New figures reveal that overall the poorest and richest households are paying a very similar proportion of their income in taxes, 36.6 and 35.5 percent respectively.
According to the Office for National Statistics, the bottom fifth of households paid an equivalent of 26% of their gross income in indirect taxes on expenditure (such as VAT and fuel duty), while the top fifth only paid 11%.
After indirect taxes, the richest fifth had post-tax household incomes that were over six times those of the poorest fifth (£52,100 compared with £8,100 per year, respectively).
The Office for National Statistics has released new figures looking at the effects of taxes and benefits on household incomes in 2011/12.
- Disposable incomes have fallen since the start of the economic downturn, with average equivalised income falling by £1,200.
- Average original income (before any taxes or benefits) was £31,500.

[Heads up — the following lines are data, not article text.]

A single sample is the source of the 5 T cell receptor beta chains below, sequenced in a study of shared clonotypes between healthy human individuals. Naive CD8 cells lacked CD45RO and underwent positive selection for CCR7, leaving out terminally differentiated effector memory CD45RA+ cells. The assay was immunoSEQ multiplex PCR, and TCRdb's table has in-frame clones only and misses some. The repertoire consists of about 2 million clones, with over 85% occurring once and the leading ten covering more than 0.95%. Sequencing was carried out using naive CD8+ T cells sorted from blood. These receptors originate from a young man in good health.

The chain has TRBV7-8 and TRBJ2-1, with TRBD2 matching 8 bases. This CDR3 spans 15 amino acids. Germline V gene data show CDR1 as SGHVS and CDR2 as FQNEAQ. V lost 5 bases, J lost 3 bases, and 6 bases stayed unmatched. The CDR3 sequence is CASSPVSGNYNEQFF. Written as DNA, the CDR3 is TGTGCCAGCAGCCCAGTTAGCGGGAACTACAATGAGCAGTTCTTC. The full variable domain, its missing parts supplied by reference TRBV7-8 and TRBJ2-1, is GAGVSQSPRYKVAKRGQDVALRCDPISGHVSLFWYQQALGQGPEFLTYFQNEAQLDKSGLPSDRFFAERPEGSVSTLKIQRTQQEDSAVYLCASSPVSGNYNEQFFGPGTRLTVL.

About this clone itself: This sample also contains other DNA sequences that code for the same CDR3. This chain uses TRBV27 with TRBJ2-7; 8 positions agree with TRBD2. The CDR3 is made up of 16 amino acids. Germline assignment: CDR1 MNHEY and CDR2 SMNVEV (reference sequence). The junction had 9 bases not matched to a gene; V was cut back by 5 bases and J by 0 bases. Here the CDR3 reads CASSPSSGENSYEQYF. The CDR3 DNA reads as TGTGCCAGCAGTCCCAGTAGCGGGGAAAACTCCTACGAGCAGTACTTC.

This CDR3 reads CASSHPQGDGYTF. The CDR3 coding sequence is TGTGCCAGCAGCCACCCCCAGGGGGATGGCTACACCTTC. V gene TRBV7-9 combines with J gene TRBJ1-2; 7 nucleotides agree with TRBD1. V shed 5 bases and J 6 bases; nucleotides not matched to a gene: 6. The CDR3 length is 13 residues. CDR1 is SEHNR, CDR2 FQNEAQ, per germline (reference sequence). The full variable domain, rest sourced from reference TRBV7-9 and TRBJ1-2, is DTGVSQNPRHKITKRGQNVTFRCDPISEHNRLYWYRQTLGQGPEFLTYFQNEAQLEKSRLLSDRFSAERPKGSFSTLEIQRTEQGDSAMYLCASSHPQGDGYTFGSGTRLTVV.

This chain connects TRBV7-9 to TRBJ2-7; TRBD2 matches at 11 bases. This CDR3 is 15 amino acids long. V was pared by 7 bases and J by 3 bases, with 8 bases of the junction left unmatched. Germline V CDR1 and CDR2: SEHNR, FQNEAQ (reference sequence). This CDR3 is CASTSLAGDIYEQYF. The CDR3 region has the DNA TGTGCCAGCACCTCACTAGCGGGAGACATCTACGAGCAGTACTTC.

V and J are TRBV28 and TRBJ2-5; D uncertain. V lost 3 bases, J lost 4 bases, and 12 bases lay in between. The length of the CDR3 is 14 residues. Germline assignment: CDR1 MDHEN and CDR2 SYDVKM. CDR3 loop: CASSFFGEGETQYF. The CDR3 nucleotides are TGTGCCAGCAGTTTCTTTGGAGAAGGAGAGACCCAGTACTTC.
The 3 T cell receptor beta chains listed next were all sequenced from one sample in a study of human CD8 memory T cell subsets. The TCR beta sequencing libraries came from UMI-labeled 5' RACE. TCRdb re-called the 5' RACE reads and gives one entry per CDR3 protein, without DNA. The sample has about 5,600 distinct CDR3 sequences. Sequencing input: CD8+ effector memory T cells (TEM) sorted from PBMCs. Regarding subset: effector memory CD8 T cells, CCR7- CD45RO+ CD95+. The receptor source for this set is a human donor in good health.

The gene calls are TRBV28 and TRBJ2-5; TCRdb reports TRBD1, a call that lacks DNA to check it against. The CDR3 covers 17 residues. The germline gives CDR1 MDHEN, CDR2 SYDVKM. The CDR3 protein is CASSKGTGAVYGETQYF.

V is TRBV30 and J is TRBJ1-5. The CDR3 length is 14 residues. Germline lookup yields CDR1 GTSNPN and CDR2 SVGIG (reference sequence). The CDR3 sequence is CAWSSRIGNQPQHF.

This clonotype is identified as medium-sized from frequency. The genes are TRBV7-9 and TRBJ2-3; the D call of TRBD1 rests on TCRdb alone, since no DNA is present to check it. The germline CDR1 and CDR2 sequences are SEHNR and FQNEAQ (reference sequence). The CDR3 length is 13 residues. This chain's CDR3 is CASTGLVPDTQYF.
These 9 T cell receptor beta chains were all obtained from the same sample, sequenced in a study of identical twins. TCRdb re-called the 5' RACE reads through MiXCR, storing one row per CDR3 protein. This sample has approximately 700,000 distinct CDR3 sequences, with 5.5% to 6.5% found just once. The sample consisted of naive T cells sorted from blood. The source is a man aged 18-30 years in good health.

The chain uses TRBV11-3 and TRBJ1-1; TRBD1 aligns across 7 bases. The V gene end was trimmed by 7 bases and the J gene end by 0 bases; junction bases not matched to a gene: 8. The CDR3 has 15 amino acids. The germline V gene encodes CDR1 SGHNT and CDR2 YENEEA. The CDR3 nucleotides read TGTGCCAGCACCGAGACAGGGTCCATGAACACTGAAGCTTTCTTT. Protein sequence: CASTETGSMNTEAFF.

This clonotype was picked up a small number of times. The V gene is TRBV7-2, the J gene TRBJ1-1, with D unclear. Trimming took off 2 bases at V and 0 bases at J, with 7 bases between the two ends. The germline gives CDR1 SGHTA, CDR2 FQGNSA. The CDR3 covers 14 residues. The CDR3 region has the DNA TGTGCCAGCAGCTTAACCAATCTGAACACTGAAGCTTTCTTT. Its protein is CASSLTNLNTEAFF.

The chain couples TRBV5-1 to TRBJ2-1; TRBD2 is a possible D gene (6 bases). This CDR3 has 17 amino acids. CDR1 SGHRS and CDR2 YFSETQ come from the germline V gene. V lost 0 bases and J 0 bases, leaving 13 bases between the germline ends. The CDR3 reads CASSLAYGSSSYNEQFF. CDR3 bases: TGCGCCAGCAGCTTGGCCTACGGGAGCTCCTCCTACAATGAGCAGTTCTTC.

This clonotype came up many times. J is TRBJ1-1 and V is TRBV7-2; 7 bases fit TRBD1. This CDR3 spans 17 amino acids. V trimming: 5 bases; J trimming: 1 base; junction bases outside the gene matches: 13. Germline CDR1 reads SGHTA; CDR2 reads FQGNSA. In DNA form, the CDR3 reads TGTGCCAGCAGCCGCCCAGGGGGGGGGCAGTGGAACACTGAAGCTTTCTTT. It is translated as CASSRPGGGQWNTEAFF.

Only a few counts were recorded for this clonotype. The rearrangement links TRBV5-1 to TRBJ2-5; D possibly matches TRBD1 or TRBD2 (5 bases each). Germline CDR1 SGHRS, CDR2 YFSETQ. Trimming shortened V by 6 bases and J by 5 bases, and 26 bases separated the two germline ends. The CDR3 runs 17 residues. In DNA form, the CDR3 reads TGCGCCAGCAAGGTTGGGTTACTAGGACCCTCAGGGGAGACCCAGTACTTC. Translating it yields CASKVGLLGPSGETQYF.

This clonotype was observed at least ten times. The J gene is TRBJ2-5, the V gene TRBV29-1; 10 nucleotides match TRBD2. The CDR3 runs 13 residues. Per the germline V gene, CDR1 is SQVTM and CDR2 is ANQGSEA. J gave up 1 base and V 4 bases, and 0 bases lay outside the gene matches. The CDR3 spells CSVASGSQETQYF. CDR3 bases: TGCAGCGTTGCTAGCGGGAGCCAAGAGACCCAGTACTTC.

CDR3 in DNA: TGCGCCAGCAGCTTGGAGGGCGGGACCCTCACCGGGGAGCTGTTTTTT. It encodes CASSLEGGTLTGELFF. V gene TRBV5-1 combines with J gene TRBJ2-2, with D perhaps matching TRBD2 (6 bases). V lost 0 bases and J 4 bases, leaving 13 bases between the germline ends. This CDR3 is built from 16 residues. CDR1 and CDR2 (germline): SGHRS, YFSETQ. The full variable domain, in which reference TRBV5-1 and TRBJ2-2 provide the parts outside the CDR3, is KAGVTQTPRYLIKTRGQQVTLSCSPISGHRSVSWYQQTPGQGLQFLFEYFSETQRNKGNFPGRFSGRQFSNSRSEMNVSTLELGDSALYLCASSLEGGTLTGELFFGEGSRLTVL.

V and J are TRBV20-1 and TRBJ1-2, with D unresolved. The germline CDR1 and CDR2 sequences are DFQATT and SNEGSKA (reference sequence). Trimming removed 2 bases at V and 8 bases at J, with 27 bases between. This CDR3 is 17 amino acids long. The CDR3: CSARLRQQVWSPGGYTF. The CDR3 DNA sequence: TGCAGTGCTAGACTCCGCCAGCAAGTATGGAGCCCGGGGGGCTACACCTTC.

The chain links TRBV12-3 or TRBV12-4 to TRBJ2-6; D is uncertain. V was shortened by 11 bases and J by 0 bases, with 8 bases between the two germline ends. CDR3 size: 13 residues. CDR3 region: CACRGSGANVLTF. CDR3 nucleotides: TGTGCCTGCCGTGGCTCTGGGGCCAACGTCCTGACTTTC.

- On average, households paid 20% of their gross income in direct taxes such as income tax and council tax.
- The top fifth of households had an average income of £78,300, 14 times that of the bottom fifth, who had an average of £5,400.
Inequality of disposable income fell to lowest level since 1986 in 2011/12, according to new figures released by the Office of National Statistics.
This was partly driven by earnings falling for higher income households and by changes in taxes and benefits.
These changes include an increase in the income tax personal allowance and changes to National Insurance Contributions and Child Tax Credits.